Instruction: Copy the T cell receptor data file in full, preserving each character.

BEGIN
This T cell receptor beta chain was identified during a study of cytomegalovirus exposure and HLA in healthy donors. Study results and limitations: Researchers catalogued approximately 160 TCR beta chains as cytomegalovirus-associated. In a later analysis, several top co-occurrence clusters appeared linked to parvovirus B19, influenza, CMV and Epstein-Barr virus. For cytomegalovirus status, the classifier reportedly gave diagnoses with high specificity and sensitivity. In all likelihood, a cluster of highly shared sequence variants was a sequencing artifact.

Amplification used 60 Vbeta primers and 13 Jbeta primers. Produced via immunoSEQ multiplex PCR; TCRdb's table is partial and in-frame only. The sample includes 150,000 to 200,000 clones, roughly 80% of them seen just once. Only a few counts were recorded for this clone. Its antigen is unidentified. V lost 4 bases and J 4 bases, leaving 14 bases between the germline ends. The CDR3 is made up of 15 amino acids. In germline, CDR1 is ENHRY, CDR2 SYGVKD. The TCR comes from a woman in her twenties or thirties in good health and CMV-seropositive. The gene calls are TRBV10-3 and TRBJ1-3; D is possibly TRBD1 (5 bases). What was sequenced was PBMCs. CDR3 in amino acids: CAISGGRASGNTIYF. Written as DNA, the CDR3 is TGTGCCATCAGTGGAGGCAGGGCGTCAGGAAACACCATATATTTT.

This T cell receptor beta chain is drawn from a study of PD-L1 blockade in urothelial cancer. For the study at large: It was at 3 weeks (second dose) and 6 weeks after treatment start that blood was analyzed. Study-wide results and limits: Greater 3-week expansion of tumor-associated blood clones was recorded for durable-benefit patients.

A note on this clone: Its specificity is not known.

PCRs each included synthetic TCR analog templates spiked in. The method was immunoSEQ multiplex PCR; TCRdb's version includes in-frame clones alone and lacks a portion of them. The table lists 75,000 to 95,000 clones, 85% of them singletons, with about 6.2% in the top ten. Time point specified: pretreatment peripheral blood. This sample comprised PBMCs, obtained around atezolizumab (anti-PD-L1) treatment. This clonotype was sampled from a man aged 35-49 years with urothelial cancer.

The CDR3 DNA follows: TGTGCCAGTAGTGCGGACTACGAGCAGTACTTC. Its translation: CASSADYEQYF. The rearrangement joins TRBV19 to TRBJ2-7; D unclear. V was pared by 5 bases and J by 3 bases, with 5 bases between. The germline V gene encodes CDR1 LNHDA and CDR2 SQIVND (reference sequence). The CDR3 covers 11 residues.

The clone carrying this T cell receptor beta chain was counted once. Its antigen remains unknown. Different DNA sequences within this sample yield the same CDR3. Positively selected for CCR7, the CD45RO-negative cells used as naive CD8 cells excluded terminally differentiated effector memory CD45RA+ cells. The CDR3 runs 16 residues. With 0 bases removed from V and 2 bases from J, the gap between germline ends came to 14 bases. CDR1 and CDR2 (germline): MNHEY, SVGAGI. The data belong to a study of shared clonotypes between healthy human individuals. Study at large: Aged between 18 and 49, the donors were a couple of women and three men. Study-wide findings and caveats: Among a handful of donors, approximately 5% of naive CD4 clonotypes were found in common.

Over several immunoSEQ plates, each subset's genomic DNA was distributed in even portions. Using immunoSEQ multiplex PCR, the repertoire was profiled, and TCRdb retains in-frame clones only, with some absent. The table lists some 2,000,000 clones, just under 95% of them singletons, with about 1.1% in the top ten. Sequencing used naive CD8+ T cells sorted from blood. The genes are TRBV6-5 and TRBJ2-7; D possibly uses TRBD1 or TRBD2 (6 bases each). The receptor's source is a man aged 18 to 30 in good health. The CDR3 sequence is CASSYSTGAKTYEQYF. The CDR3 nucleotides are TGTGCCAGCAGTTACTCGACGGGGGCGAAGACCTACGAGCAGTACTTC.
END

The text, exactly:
This T cell receptor beta chain was identified during a study of cytomegalovirus exposure and HLA in healthy donors. Study results and limitations: Researchers catalogued approximately 160 TCR beta chains as cytomegalovirus-associated. In a later analysis, several top co-occurrence clusters appeared linked to parvovirus B19, influenza, CMV and Epstein-Barr virus. For cytomegalovirus status, the classifier reportedly gave diagnoses with high specificity and sensitivity. In all likelihood, a cluster of highly shared sequence variants was a sequencing artifact.

Amplification used 60 Vbeta primers and 13 Jbeta primers. Produced via immunoSEQ multiplex PCR; TCRdb's table is partial and in-frame only. The sample includes 150,000 to 200,000 clones, roughly 80% of them seen just once. Only a few counts were recorded for this clone. Its antigen is unidentified. V lost 4 bases and J 4 bases, leaving 14 bases between the germline ends. The CDR3 is made up of 15 amino acids. In germline, CDR1 is ENHRY, CDR2 SYGVKD. The TCR comes from a woman in her twenties or thirties in good health and CMV-seropositive. The gene calls are TRBV10-3 and TRBJ1-3; D is possibly TRBD1 (5 bases). What was sequenced was PBMCs. CDR3 in amino acids: CAISGGRASGNTIYF. Written as DNA, the CDR3 is TGTGCCATCAGTGGAGGCAGGGCGTCAGGAAACACCATATATTTT.

This T cell receptor beta chain is drawn from a study of PD-L1 blockade in urothelial cancer. For the study at large: It was at 3 weeks (second dose) and 6 weeks after treatment start that blood was analyzed. Study-wide results and limits: Greater 3-week expansion of tumor-associated blood clones was recorded for durable-benefit patients.

A note on this clone: Its specificity is not known.

PCRs each included synthetic TCR analog templates spiked in. The method was immunoSEQ multiplex PCR; TCRdb's version includes in-frame clones alone and lacks a portion of them. The table lists 75,000 to 95,000 clones, 85% of them singletons, with about 6.2% in the top ten. Time point specified: pretreatment peripheral blood. This sample comprised PBMCs, obtained around atezolizumab (anti-PD-L1) treatment. This clonotype was sampled from a man aged 35-49 years with urothelial cancer.

The CDR3 DNA follows: TGTGCCAGTAGTGCGGACTACGAGCAGTACTTC. Its translation: CASSADYEQYF. The rearrangement joins TRBV19 to TRBJ2-7; D unclear. V was pared by 5 bases and J by 3 bases, with 5 bases between. The germline V gene encodes CDR1 LNHDA and CDR2 SQIVND (reference sequence). The CDR3 covers 11 residues.

The clone carrying this T cell receptor beta chain was counted once. Its antigen remains unknown. Different DNA sequences within this sample yield the same CDR3. Positively selected for CCR7, the CD45RO-negative cells used as naive CD8 cells excluded terminally differentiated effector memory CD45RA+ cells. The CDR3 runs 16 residues. With 0 bases removed from V and 2 bases from J, the gap between germline ends came to 14 bases. CDR1 and CDR2 (germline): MNHEY, SVGAGI. The data belong to a study of shared clonotypes between healthy human individuals. Study at large: Aged between 18 and 49, the donors were a couple of women and three men. Study-wide findings and caveats: Among a handful of donors, approximately 5% of naive CD4 clonotypes were found in common.

Over several immunoSEQ plates, each subset's genomic DNA was distributed in even portions. Using immunoSEQ multiplex PCR, the repertoire was profiled, and TCRdb retains in-frame clones only, with some absent. The table lists some 2,000,000 clones, just under 95% of them singletons, with about 1.1% in the top ten. Sequencing used naive CD8+ T cells sorted from blood. The genes are TRBV6-5 and TRBJ2-7; D possibly uses TRBD1 or TRBD2 (6 bases each). The receptor's source is a man aged 18 to 30 in good health. The CDR3 sequence is CASSYSTGAKTYEQYF. The CDR3 nucleotides are TGTGCCAGCAGTTACTCGACGGGGGCGAAGACCTACGAGCAGTACTTC.